The Inside Story: Mira Spektor and DAYTIME & NIGHT SONGS

Hailed by the New York Times as “An interesting composer” and “attractive and tonal” with music described as “a passionate duet” and “a sprightly songfest,” prolific contemporary composer Mira J. Spektor’s career spans decades, languages, and disciplines. With a compositional repertoire including chamber operas, musicals, film scores, art songs, and cabaret, Mira has written English, French, and German songs and performed and recorded in the United States, Europe, and Israel. She is also a published poet. Mira’s DAYTIME & NIGHT SONGS follows on the heels of her Navona Records release, SUMMER & WINTER SONGS

Today, Mira is our featured artist in “The Inside Story,” a blog series exploring the inner workings and personalities of our artists. Read on to discover how Mira and singer Sarah Mesko first met, and how this meeting led to an album…

Who were your first favorite artists growing up?

Born in Berlin in 1928, of Russian Jewish parents, we traveled without passports for a few years. This was one of my first memories: I’m 5 years old in a strange Italian hotel bedroom I shared with my mother. Besides a few suitcases she traveled with a small hand-cranked Victrola. She tells me to go to sleep while listening to her favorite Italian Tenor, Beniamino Gigli, singing Ave Maria. Later, when I was 7, we moved to France and spent a few summers in Deauville where the famous Casino had Sunday afternoon Cabaret Concerts. With my mother, and ice cream, I first heard the great Chansons of Édith Piaf, Jacqueline François, Jean Sablon, Charles Trenet, Maurice Chevalier, and other similar artists.

We came to the United States in 1941 and by 1950 my favorite vocal composers were Bernstein, Menotti, and Poulenc. Later, in 1975, I founded The Aviva Players, and we still perform and present songs and chamber music by women composers of the 12th thru 21st Centuries. My first favorites were Amy Beach, Cécile Chaminade, and Clara Schumann!

When did you realize that you wanted to be an artist?

I don’t think that one has to “realize” or choose to be an “artist.” I was a singer from the age of 5 to 70 and a composer/lyricist from age 15 to ?? with music on LPs and CDs recorded in the United States and Europe. When I was a Junior in high school I wrote “Music to move furniture by” when the curtain of our School Auditorium broke. In my Senior high school year I wrote my first musical, High & Wide, which I also sang in on the radio for $95! While my kids were in Junior and High School I sang with and produced The Atlantic Opera Singers. We brought one-hour classic opera programs to schools, colleges, and libraries throughout New York State to kids who had never heard opera!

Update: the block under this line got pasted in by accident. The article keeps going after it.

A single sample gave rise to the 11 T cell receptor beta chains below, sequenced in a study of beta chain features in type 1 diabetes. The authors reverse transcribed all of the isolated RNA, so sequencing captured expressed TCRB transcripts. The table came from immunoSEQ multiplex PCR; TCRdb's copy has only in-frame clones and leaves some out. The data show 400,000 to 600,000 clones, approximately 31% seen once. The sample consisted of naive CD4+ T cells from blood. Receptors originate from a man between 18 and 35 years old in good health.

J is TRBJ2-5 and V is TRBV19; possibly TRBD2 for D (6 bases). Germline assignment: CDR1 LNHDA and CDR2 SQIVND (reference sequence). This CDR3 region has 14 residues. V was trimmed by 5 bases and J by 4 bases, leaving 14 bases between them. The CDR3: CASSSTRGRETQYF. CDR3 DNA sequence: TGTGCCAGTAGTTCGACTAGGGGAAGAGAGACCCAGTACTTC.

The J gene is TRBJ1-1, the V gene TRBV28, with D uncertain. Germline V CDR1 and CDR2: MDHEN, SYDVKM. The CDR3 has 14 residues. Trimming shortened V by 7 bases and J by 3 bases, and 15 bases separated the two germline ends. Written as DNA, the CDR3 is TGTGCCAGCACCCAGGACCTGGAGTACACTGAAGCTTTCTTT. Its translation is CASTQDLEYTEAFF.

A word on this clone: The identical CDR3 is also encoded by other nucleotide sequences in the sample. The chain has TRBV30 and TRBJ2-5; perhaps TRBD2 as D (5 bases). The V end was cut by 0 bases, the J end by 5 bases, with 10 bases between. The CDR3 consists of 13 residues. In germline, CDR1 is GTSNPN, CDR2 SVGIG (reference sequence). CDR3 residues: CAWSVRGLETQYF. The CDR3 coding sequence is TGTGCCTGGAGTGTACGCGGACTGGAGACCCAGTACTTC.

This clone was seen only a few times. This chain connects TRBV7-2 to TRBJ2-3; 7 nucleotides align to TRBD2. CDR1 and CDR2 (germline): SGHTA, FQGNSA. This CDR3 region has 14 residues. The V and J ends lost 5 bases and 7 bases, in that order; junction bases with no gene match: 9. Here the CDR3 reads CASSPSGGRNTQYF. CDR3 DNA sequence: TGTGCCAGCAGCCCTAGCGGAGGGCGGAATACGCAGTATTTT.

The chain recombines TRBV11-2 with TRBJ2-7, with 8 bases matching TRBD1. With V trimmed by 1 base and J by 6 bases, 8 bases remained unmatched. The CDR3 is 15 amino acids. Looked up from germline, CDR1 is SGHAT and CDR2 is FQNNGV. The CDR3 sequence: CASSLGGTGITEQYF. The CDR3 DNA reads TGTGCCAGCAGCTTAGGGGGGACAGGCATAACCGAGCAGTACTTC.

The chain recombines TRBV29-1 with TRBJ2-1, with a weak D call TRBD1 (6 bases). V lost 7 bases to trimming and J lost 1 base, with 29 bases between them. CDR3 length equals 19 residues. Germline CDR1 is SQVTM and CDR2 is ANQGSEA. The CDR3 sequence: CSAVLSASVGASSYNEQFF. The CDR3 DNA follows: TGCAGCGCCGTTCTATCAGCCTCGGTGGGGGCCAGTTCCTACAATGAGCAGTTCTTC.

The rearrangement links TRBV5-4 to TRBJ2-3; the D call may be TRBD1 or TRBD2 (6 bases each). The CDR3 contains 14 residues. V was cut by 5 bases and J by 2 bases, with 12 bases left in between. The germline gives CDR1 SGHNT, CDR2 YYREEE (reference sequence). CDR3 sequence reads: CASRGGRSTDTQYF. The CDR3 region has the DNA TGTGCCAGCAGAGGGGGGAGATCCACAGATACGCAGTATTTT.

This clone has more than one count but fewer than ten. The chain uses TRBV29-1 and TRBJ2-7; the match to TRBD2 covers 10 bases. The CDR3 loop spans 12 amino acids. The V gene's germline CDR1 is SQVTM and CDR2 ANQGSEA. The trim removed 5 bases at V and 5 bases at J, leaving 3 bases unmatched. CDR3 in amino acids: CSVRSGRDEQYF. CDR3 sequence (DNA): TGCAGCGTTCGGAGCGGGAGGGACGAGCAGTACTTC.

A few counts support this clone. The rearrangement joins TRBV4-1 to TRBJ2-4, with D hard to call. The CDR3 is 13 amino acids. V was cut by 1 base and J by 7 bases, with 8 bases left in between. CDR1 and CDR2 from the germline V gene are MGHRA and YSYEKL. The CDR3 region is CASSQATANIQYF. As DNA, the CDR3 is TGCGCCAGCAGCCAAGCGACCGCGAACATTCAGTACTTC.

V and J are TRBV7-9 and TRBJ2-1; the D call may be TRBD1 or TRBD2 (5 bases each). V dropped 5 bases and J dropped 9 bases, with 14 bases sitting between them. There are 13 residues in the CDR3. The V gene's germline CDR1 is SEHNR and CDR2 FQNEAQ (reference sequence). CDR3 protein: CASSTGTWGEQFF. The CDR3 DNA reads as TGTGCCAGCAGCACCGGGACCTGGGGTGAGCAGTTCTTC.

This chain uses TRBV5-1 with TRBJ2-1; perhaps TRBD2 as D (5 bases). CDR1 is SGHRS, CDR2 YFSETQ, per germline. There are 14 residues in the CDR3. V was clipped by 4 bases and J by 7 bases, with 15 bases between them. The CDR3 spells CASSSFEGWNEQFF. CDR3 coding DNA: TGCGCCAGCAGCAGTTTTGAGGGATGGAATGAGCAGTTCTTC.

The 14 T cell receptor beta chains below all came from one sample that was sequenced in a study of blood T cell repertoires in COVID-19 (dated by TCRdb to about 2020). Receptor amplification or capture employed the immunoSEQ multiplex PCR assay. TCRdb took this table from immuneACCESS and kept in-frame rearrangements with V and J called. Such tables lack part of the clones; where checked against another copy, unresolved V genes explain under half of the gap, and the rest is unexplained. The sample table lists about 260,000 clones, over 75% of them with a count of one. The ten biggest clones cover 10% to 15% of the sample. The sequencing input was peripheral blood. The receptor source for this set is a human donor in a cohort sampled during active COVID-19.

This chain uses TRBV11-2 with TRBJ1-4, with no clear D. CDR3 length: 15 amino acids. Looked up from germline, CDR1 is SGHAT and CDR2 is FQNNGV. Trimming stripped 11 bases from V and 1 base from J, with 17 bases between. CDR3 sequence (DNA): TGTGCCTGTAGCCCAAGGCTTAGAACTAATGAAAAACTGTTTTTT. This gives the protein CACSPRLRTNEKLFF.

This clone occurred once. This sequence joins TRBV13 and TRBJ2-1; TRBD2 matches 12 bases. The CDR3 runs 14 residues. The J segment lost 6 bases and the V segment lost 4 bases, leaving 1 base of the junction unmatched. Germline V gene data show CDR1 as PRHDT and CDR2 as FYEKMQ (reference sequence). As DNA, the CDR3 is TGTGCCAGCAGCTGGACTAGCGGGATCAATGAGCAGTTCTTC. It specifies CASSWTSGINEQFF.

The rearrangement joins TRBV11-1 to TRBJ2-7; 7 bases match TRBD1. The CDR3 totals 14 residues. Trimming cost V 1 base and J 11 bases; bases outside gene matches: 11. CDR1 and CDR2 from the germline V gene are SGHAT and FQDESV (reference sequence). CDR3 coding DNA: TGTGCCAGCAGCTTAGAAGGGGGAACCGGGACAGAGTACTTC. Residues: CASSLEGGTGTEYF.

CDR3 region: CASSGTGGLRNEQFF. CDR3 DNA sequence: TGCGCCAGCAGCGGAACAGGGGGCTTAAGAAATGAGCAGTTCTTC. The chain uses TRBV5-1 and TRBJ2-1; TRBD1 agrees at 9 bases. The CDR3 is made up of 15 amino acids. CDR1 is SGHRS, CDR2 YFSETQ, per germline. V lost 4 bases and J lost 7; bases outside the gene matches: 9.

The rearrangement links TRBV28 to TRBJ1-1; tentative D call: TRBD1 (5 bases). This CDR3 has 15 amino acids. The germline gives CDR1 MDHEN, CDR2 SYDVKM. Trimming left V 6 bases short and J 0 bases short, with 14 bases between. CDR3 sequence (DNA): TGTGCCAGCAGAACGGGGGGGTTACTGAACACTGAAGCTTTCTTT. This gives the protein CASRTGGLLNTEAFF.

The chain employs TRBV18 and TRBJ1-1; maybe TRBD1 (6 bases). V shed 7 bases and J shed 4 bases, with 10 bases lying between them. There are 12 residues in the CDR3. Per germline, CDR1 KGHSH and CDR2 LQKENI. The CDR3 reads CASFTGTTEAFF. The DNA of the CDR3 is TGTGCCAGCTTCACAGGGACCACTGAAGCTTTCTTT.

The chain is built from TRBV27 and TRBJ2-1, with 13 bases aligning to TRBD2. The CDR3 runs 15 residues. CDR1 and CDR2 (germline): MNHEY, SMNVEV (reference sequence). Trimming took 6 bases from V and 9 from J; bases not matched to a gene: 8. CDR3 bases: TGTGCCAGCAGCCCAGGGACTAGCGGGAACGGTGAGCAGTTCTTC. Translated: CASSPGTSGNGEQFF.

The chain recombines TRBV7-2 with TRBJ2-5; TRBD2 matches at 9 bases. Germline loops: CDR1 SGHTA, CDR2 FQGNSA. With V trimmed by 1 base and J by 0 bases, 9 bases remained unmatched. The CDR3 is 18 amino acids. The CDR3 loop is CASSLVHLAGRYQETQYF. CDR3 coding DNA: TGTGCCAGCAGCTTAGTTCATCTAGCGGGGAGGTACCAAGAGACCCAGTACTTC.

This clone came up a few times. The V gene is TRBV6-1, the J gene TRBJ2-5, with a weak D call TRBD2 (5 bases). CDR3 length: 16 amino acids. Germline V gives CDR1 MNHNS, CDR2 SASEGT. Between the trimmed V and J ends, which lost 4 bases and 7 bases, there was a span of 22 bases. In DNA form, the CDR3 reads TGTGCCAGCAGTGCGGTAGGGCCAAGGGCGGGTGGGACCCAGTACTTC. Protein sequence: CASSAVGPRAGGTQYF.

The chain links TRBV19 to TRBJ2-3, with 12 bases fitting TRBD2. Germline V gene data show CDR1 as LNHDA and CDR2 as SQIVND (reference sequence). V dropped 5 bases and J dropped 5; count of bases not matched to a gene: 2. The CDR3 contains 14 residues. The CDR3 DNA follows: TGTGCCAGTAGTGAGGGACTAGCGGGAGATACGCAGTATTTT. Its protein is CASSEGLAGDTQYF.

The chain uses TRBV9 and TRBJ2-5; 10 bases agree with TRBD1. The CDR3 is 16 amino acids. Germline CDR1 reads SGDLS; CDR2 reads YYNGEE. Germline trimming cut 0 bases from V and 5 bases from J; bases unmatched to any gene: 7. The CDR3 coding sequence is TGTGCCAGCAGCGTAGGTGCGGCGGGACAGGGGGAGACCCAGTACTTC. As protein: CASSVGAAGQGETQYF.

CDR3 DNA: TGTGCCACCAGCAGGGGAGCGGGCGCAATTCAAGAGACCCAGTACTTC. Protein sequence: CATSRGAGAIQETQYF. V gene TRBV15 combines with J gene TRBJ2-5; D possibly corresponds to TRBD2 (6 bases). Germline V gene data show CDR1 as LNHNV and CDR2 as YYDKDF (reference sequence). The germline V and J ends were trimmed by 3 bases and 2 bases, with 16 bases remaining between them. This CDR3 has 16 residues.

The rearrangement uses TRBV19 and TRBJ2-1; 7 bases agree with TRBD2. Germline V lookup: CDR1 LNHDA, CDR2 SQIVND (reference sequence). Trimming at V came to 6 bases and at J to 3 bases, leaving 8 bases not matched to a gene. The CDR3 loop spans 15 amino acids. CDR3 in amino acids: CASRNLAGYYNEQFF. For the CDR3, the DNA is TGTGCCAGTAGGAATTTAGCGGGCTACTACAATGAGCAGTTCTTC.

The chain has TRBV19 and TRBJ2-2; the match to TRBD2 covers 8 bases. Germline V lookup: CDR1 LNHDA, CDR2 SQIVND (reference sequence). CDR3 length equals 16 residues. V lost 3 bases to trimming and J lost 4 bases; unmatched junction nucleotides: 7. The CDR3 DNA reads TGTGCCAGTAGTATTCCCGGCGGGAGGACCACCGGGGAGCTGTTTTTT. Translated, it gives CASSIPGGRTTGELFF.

What was your most unusual performance?

I had the honor of being invited to sing the only recital ever held in the Residence of Prime Minister Menachem Begin in Jerusalem! I included Ravel’s Chansons madécasses for voice, flute, cello, and piano—and our Israeli flutist was 9 months pregnant…

What is your guilty pleasure?

At my age my pleasures are NOT guilty!! I love being with my 2 great-grandsons, 2 and 6 years old, who both sing on pitch!

What does this album mean to you personally?

I first heard and loved the warm beautiful Mezzo-Soprano voice of Sarah Mesko when, as an award winner, she sang a recital for the prestigious George London Foundation Awards Concerts in the Morgan Library. After the concert I went to meet and congratulate her, and I asked if she would consider hearing some of my songs. She graciously said yes and we began to correspond between Texas and New York City, happily resulting in this album!

Is there a specific feeling that you would like communicated to audiences in this work?

Some of the songs on this album that speak for me include: Four Songs on Poems by Ruth Whitman, in memory of Ruth, who was a wonderful American poet, Radcliffe professor, and friend. The secular hymn, Sunday Psalm, on a poem by Phyllis MacGinley, was set for my friend, the late baritone Lawrence Chelsi. It can be sung on Sunday in a church or called This is the Day in a synagogue on a Saturday.

Sarah Mesko has the most perfect diction but I feel in the vocalise Voice in the Wind, her voice is amazing. I wrote a version of this piece for the end credits of the film Double Edge with Faye Dunaway. In this album, it echoes the sentiment from that film to remind us, in these times, of the real history of the creation of the Land of Israel.

I also want to communicate the good in both the past and present: Sarah Mesko and Maeve Höglund, who both recorded recent albums of my songs, chose to include Quiet, which I based on a poem my granddaughter, Lily Nussbaum, wrote when she was 11 years old. Lily is now a singer, songwriter, and graduating psychologist. 

DAYTIME & NIGHT SONGS is now available for streaming or purchase through Navona Records. Click here to explore this new album.

 

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